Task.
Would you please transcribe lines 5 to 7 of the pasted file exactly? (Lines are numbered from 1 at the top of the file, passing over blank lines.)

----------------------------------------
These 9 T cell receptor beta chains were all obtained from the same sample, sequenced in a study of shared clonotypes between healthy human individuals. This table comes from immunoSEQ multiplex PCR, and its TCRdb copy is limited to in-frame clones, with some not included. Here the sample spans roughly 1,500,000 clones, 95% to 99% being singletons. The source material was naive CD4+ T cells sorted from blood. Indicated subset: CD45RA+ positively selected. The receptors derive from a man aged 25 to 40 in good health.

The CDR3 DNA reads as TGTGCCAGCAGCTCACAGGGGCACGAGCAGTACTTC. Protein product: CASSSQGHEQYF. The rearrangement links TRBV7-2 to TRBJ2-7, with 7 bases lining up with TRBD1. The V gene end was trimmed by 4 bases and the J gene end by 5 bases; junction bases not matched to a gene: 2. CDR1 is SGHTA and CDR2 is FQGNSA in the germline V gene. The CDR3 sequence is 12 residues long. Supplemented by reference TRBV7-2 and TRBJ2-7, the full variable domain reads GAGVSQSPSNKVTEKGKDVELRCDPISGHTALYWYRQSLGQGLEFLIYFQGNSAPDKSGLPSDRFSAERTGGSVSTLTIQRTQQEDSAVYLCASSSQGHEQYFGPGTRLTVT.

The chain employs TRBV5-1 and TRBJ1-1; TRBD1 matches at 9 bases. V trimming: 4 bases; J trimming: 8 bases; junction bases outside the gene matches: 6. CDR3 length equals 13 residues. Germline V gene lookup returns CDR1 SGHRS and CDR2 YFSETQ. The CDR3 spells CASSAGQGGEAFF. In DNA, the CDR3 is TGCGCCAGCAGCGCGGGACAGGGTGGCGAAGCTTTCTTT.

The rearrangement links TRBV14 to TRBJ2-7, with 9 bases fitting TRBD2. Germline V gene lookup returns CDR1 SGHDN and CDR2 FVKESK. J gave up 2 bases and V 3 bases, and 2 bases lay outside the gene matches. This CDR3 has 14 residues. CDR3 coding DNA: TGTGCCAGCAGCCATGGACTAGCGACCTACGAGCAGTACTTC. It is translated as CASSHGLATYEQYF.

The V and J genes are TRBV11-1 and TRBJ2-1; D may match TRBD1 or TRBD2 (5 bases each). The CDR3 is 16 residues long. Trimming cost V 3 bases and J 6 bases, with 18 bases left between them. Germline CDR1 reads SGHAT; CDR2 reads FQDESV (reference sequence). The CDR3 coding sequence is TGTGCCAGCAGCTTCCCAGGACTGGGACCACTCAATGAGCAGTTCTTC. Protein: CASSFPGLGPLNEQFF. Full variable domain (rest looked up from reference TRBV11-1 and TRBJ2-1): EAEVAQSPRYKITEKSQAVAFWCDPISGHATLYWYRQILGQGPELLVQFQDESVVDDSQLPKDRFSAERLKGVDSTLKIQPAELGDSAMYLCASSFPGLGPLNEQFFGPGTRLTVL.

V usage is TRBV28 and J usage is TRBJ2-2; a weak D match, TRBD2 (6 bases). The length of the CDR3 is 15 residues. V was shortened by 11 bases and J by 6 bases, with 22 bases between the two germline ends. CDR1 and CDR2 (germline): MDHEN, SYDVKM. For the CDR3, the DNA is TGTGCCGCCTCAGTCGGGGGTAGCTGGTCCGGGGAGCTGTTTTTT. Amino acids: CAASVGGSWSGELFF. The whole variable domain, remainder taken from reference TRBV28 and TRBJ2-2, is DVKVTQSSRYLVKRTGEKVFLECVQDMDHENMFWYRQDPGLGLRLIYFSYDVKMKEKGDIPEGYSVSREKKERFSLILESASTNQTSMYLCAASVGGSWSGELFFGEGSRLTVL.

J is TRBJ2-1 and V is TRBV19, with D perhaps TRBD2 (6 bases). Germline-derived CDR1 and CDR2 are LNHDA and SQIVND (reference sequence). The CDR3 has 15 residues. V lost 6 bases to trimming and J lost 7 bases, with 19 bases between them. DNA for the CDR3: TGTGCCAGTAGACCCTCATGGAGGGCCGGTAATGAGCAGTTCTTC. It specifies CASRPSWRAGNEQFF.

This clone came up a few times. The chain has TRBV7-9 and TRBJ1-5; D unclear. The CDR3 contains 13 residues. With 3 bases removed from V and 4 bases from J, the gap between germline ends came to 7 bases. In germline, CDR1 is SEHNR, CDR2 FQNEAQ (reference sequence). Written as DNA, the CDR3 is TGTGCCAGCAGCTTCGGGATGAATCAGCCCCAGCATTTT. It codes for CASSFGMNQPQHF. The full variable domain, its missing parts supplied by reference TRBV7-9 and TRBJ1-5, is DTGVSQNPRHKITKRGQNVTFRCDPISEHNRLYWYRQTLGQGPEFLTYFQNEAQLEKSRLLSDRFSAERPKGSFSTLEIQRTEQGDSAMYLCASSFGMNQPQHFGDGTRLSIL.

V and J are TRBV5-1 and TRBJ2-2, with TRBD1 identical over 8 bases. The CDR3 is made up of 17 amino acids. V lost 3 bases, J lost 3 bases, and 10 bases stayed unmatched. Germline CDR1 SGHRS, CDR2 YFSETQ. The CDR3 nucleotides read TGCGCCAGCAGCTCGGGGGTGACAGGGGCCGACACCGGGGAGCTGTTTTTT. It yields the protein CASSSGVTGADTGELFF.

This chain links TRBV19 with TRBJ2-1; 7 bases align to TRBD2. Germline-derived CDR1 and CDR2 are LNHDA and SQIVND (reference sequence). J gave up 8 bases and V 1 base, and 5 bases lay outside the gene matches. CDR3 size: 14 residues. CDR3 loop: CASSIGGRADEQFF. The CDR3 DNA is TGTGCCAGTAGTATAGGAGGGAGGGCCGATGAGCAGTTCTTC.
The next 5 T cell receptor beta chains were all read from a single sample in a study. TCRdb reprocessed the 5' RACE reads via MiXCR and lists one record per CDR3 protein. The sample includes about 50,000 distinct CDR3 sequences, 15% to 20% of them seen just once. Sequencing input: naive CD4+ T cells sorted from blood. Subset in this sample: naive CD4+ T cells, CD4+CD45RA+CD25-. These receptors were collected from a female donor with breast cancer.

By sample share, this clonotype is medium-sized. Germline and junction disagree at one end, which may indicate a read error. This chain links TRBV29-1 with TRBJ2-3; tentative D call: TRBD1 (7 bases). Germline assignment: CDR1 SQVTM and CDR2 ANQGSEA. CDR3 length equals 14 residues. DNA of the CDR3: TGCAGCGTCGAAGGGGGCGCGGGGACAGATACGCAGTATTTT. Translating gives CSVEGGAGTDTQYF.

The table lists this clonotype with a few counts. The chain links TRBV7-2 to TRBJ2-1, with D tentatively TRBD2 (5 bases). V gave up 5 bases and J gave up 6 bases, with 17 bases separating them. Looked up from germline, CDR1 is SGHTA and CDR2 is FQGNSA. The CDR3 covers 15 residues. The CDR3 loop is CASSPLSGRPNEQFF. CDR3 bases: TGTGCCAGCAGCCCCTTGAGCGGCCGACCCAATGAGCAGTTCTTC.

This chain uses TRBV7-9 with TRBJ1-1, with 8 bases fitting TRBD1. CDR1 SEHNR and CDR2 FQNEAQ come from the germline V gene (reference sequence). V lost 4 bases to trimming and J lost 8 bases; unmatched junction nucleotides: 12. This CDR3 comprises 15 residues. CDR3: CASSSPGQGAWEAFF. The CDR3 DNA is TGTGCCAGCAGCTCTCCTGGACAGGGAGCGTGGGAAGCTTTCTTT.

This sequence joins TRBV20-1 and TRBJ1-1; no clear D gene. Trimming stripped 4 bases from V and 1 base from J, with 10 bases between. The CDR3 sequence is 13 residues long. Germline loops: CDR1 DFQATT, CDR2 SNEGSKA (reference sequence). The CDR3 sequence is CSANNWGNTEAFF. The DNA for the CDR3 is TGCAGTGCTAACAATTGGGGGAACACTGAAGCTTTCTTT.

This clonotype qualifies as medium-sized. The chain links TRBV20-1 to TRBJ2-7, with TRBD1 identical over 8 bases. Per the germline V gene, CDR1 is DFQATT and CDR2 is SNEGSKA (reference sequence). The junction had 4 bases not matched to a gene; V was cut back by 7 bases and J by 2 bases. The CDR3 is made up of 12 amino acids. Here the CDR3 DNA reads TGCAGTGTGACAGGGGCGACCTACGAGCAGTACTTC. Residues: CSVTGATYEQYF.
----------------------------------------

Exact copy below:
The V and J genes are TRBV11-1 and TRBJ2-1; D may match TRBD1 or TRBD2 (5 bases each). The CDR3 is 16 residues long. Trimming cost V 3 bases and J 6 bases, with 18 bases left between them. Germline CDR1 reads SGHAT; CDR2 reads FQDESV (reference sequence). The CDR3 coding sequence is TGTGCCAGCAGCTTCCCAGGACTGGGACCACTCAATGAGCAGTTCTTC. Protein: CASSFPGLGPLNEQFF. Full variable domain (rest looked up from reference TRBV11-1 and TRBJ2-1): EAEVAQSPRYKITEKSQAVAFWCDPISGHATLYWYRQILGQGPELLVQFQDESVVDDSQLPKDRFSAERLKGVDSTLKIQPAELGDSAMYLCASSFPGLGPLNEQFFGPGTRLTVL.

V usage is TRBV28 and J usage is TRBJ2-2; a weak D match, TRBD2 (6 bases). The length of the CDR3 is 15 residues. V was shortened by 11 bases and J by 6 bases, with 22 bases between the two germline ends. CDR1 and CDR2 (germline): MDHEN, SYDVKM. For the CDR3, the DNA is TGTGCCGCCTCAGTCGGGGGTAGCTGGTCCGGGGAGCTGTTTTTT. Amino acids: CAASVGGSWSGELFF. The whole variable domain, remainder taken from reference TRBV28 and TRBJ2-2, is DVKVTQSSRYLVKRTGEKVFLECVQDMDHENMFWYRQDPGLGLRLIYFSYDVKMKEKGDIPEGYSVSREKKERFSLILESASTNQTSMYLCAASVGGSWSGELFFGEGSRLTVL.

J is TRBJ2-1 and V is TRBV19, with D perhaps TRBD2 (6 bases). Germline-derived CDR1 and CDR2 are LNHDA and SQIVND (reference sequence). The CDR3 has 15 residues. V lost 6 bases to trimming and J lost 7 bases, with 19 bases between them. DNA for the CDR3: TGTGCCAGTAGACCCTCATGGAGGGCCGGTAATGAGCAGTTCTTC. It specifies CASRPSWRAGNEQFF.